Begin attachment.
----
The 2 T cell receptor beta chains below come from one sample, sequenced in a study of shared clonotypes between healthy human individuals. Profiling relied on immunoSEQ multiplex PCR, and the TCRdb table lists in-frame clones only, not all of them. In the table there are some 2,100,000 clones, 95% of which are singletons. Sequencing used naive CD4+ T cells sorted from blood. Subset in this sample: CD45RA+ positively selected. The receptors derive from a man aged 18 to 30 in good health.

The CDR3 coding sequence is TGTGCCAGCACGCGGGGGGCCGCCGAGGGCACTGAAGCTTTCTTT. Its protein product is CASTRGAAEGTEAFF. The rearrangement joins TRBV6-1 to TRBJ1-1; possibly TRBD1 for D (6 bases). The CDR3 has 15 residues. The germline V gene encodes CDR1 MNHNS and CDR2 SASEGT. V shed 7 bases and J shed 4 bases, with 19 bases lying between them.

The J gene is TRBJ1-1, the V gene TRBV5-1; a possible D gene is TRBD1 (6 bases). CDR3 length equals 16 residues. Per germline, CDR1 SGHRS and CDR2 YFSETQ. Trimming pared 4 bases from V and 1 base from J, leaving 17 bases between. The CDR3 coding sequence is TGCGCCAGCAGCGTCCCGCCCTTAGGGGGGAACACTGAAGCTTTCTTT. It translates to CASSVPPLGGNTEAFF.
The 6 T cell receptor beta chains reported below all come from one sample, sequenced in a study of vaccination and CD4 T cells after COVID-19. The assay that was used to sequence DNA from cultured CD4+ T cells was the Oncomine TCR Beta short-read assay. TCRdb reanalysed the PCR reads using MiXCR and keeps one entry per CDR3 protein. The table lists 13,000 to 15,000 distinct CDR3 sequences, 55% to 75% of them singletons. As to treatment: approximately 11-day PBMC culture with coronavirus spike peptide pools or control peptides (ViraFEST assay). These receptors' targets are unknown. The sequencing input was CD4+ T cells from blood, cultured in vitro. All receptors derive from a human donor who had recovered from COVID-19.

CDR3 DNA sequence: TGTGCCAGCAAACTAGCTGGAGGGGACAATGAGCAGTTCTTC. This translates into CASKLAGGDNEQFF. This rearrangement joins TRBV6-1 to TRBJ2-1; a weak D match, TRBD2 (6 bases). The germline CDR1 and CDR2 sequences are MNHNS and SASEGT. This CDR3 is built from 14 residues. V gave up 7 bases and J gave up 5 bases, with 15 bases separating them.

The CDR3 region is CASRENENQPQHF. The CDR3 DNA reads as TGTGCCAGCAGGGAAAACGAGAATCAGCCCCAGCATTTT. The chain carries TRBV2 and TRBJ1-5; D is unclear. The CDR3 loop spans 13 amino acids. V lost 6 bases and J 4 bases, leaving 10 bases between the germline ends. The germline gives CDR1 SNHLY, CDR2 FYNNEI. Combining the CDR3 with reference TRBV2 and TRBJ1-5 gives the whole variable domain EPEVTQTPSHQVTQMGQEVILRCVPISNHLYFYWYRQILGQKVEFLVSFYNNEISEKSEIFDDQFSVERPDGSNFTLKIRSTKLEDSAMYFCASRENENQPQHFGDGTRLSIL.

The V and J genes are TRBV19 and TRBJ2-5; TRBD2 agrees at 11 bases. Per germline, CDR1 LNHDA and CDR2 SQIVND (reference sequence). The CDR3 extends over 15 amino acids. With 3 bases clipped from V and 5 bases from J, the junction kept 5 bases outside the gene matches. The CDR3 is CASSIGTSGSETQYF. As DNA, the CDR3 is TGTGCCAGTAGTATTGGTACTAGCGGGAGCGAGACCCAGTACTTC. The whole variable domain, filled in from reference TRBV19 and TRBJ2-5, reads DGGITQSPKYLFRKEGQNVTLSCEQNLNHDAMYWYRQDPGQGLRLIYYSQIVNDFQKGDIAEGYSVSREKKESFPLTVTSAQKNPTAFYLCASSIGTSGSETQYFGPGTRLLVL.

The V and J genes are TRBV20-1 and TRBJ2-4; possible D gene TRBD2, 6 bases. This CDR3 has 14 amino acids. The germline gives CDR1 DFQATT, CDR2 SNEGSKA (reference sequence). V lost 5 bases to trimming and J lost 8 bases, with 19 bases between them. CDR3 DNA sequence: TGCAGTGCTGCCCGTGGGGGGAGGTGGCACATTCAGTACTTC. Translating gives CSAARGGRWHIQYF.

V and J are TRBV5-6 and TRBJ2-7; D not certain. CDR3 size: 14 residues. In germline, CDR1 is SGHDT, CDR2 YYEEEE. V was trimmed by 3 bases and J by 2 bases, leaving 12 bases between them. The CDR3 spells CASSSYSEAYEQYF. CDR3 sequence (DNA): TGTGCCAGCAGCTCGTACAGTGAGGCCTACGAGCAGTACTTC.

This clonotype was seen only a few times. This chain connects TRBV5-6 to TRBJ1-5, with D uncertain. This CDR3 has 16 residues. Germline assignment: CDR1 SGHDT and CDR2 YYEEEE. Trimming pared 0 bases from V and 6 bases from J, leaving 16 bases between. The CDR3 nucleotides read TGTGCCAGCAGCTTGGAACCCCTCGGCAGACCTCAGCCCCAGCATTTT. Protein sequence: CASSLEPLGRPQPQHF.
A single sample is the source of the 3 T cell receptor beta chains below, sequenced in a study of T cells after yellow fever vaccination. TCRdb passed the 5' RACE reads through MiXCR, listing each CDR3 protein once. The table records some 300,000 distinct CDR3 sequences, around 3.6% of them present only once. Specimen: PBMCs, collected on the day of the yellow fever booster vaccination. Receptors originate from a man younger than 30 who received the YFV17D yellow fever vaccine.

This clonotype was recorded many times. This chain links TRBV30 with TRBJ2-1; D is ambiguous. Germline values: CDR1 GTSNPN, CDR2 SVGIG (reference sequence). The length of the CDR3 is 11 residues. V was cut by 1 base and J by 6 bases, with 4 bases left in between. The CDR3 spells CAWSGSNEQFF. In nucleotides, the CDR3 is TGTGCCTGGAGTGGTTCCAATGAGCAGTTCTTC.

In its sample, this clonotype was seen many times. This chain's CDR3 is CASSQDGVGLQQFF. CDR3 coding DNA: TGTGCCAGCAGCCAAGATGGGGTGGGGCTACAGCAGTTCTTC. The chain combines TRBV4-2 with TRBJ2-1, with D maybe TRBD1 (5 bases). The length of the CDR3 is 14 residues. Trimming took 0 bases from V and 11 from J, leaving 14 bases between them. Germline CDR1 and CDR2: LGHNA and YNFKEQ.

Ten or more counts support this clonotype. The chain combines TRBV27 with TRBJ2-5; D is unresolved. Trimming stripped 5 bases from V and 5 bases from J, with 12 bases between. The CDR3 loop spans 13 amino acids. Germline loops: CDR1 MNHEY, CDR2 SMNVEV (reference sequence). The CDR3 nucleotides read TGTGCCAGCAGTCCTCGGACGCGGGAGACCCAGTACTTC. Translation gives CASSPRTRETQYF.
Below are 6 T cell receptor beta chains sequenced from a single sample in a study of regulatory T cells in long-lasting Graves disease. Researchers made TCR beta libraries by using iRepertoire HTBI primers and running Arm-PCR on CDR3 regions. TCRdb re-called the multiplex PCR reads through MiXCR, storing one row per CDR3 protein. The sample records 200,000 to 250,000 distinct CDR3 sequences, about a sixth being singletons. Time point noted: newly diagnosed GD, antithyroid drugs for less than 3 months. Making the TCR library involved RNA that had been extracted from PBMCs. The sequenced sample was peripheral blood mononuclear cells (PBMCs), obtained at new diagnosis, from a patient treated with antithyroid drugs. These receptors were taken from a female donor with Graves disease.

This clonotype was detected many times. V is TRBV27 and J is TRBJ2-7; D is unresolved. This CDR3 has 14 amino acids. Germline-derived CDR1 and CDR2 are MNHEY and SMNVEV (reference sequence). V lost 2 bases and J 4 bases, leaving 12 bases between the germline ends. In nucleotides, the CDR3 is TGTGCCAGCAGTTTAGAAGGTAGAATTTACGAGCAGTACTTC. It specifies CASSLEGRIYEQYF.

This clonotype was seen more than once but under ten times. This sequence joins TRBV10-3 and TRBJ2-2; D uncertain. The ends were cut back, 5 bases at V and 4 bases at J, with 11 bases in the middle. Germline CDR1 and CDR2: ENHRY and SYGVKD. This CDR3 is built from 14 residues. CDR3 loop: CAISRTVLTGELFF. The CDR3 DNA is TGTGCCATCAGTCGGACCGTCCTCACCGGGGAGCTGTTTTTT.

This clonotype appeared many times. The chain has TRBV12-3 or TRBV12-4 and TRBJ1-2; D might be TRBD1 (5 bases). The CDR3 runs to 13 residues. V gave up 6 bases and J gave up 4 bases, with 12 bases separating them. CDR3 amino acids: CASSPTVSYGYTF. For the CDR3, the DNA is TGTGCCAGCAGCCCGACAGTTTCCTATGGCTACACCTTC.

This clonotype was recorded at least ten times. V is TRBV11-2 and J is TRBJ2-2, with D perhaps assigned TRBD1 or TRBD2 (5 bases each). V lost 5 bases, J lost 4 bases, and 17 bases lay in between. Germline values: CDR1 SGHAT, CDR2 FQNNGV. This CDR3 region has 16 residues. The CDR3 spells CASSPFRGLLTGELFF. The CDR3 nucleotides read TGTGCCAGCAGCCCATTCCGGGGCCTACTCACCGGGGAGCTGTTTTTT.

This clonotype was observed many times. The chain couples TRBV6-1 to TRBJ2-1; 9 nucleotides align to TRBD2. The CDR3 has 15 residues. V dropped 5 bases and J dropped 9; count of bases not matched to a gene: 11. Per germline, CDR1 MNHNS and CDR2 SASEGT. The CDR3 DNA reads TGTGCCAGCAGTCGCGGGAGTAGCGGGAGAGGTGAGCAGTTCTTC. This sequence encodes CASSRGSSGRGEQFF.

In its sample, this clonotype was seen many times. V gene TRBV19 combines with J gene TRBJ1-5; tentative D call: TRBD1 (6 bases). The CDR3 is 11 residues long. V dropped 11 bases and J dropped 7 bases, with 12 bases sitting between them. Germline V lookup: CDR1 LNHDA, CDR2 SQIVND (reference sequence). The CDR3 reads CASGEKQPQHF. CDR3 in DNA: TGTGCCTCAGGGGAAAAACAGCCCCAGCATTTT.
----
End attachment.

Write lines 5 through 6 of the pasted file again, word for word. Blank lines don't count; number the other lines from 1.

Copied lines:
CDR3 DNA sequence: TGTGCCAGCAAACTAGCTGGAGGGGACAATGAGCAGTTCTTC. This translates into CASKLAGGDNEQFF. This rearrangement joins TRBV6-1 to TRBJ2-1; a weak D match, TRBD2 (6 bases). The germline CDR1 and CDR2 sequences are MNHNS and SASEGT. This CDR3 is built from 14 residues. V gave up 7 bases and J gave up 5 bases, with 15 bases separating them.

The CDR3 region is CASRENENQPQHF. The CDR3 DNA reads as TGTGCCAGCAGGGAAAACGAGAATCAGCCCCAGCATTTT. The chain carries TRBV2 and TRBJ1-5; D is unclear. The CDR3 loop spans 13 amino acids. V lost 6 bases and J 4 bases, leaving 10 bases between the germline ends. The germline gives CDR1 SNHLY, CDR2 FYNNEI. Combining the CDR3 with reference TRBV2 and TRBJ1-5 gives the whole variable domain EPEVTQTPSHQVTQMGQEVILRCVPISNHLYFYWYRQILGQKVEFLVSFYNNEISEKSEIFDDQFSVERPDGSNFTLKIRSTKLEDSAMYFCASRENENQPQHFGDGTRLSIL.